Psychological Factors that Influence Elective Surgical Outcome for Chronic Pain Patients
Pain relief is the primary reason why patients undergo elective surgery in the United States. This article will attempt to point out a number of psychological factors that should be considered before elective surgery is considered with patients experiencing persistent or chronic pain. The accepted benchmark for pain to be considered chronic is six months. Recently, many in the pain medicine field have opted to shorten the time frame to three months. Personally, I evaluate each patient individually, taking into consideration the extensiveness of the procedure and the patient's degree of motivation in their rehabilitation.
Initially, we need to consider some historical influences that will assist us in understanding how the field of pain medicine evolved and the conundrum that persists today. The problem began in the 17th century with Rene Descartes and his dualistic approach to pain. Based on the science available in the mid-1600s Descartes proposed that pain was primarily an old brain, or limbic response, that was linear and stimulus-response in nature. His classic drawing of the young boy placing his hand in the fire was the beginning of pain theory that has continued to influence pain medicine to the present day. Dualism, or what I refer to as the either/or school of thinking, greatly influenced Freud in the 20th century when he proposed his conversion theory. Is it psychogenic or is it "real" physical pain? The evolution of the Diagnostic and Statistical Manual (DSM) from volume I, when it was referred to as Conversion Disorder, to volume IV, where it is called Somatoform Pain Disorder, still implies conversion. This formulation of either/or thinking is the basis of the dualistic conundrum in present day medicine.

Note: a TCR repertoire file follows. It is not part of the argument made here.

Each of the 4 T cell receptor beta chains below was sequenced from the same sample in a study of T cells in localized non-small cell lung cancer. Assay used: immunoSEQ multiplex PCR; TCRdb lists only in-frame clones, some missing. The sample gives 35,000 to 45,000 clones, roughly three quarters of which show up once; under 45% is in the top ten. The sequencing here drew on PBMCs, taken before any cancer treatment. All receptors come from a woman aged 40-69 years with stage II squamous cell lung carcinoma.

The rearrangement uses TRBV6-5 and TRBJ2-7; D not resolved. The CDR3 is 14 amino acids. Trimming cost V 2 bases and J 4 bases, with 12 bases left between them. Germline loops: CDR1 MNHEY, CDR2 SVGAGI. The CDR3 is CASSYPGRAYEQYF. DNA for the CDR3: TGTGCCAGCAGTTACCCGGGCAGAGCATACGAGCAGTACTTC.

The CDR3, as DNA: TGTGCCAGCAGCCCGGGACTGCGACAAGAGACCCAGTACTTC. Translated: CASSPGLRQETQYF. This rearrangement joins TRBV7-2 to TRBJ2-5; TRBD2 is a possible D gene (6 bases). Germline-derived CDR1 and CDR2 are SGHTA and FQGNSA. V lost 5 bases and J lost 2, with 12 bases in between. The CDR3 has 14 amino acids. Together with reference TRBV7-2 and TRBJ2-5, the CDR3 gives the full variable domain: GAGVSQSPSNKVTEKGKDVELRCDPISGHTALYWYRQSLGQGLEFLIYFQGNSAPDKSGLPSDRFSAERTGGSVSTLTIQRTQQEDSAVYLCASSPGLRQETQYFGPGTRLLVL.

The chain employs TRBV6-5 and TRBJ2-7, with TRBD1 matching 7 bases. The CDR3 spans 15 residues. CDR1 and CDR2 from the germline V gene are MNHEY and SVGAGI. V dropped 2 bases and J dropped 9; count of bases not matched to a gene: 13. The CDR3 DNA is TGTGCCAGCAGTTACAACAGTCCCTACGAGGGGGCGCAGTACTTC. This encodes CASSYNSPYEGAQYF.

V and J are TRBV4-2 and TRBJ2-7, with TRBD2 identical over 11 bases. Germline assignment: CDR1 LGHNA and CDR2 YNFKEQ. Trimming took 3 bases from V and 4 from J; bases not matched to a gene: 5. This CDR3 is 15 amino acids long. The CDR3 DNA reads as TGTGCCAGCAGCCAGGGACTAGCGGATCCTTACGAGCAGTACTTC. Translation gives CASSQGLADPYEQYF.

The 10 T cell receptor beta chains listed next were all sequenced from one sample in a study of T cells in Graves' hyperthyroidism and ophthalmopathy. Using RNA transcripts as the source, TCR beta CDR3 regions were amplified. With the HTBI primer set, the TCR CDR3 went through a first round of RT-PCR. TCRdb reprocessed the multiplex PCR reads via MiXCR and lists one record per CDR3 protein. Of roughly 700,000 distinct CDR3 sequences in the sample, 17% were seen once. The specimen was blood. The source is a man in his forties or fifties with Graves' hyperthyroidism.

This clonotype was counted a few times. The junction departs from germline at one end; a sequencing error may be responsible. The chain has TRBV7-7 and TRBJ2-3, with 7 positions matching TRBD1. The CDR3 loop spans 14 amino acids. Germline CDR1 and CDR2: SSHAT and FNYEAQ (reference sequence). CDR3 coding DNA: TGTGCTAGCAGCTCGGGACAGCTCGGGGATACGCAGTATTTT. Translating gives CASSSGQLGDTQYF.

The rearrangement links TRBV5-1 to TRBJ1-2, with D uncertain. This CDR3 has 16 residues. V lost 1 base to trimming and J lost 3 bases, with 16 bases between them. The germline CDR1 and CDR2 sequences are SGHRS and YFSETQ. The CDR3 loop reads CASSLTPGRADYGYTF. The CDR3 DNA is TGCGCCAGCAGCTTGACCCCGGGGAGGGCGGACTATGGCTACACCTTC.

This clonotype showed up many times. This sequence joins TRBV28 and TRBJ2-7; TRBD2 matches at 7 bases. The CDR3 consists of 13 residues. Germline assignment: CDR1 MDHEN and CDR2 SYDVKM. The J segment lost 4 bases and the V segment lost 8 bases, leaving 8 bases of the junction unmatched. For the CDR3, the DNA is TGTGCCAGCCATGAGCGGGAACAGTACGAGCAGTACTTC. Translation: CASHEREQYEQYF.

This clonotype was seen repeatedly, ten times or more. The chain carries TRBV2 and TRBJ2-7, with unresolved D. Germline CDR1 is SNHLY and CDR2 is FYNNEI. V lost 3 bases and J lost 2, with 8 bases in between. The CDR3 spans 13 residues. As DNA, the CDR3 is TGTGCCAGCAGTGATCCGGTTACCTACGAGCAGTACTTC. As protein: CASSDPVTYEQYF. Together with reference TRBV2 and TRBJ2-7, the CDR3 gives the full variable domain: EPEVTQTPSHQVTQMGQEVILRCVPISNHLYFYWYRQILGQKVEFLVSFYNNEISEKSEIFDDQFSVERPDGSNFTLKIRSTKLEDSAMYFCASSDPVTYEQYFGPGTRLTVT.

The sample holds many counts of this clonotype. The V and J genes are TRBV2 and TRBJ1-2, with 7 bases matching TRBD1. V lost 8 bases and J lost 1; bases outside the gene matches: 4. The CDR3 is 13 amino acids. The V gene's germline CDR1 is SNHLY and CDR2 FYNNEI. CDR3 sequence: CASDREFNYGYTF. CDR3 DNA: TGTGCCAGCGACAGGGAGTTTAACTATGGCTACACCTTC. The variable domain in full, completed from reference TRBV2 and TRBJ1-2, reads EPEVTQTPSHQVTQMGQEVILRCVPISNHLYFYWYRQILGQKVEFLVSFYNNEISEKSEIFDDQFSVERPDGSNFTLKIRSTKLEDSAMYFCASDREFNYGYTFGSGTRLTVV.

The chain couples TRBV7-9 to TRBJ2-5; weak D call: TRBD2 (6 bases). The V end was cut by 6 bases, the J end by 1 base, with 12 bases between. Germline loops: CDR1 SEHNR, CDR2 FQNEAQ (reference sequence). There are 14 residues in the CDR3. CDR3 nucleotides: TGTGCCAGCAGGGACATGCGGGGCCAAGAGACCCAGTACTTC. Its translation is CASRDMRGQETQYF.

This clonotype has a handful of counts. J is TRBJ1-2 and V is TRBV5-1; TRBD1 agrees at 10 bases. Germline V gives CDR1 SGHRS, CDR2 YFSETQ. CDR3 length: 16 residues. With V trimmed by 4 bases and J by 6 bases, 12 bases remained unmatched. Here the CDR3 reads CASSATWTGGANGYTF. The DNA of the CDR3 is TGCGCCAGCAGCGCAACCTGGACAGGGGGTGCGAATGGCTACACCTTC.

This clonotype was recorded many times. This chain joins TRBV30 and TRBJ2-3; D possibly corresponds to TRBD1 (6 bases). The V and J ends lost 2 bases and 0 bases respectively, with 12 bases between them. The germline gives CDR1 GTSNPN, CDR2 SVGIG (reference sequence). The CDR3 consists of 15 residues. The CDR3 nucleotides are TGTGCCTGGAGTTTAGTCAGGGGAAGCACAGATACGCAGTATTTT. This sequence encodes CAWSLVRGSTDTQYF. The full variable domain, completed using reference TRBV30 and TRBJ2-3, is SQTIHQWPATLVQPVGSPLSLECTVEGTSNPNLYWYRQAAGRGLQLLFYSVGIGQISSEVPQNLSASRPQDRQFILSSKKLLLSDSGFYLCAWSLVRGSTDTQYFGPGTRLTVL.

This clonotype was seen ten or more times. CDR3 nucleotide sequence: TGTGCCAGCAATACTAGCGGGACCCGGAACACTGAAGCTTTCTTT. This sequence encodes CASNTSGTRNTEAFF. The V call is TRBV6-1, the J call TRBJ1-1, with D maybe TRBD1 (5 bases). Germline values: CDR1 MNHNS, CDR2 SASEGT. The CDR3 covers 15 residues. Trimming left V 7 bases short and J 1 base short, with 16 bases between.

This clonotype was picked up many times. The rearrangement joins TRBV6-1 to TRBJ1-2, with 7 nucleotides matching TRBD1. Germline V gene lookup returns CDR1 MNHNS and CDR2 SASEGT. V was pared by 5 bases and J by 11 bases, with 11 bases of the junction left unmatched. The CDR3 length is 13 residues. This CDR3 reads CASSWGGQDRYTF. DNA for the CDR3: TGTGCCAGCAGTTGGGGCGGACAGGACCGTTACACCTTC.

Either/or thinking directly impacts the surgical patient selection process for elective surgery, especially when objective evidence is lacking or equivocal. It is relevant to point out that the DSM is published and endorsed by the American Psychiatric Association. Unfortunately, there is no empirical evidence to support the diagnosis of conversion or the either/or school of thinking. In my opinion, this is why dualism is not well received within the mainstream of either the International Association for the Study of Pain or the American Pain Society. This may also be one of the defining differences between psychological and psychiatric approaches to evaluating and treating chronic pain. I would strongly recommend the thinking and writing of Antonio Damasio, MD, PhD. Dr. Damasio is currently the chairman of the Department of Neurology at the University of Iowa School of Medicine. I was greatly influenced by a talk he gave in Portland a number of years ago and have read and re-read his book, Descartes Error, many times.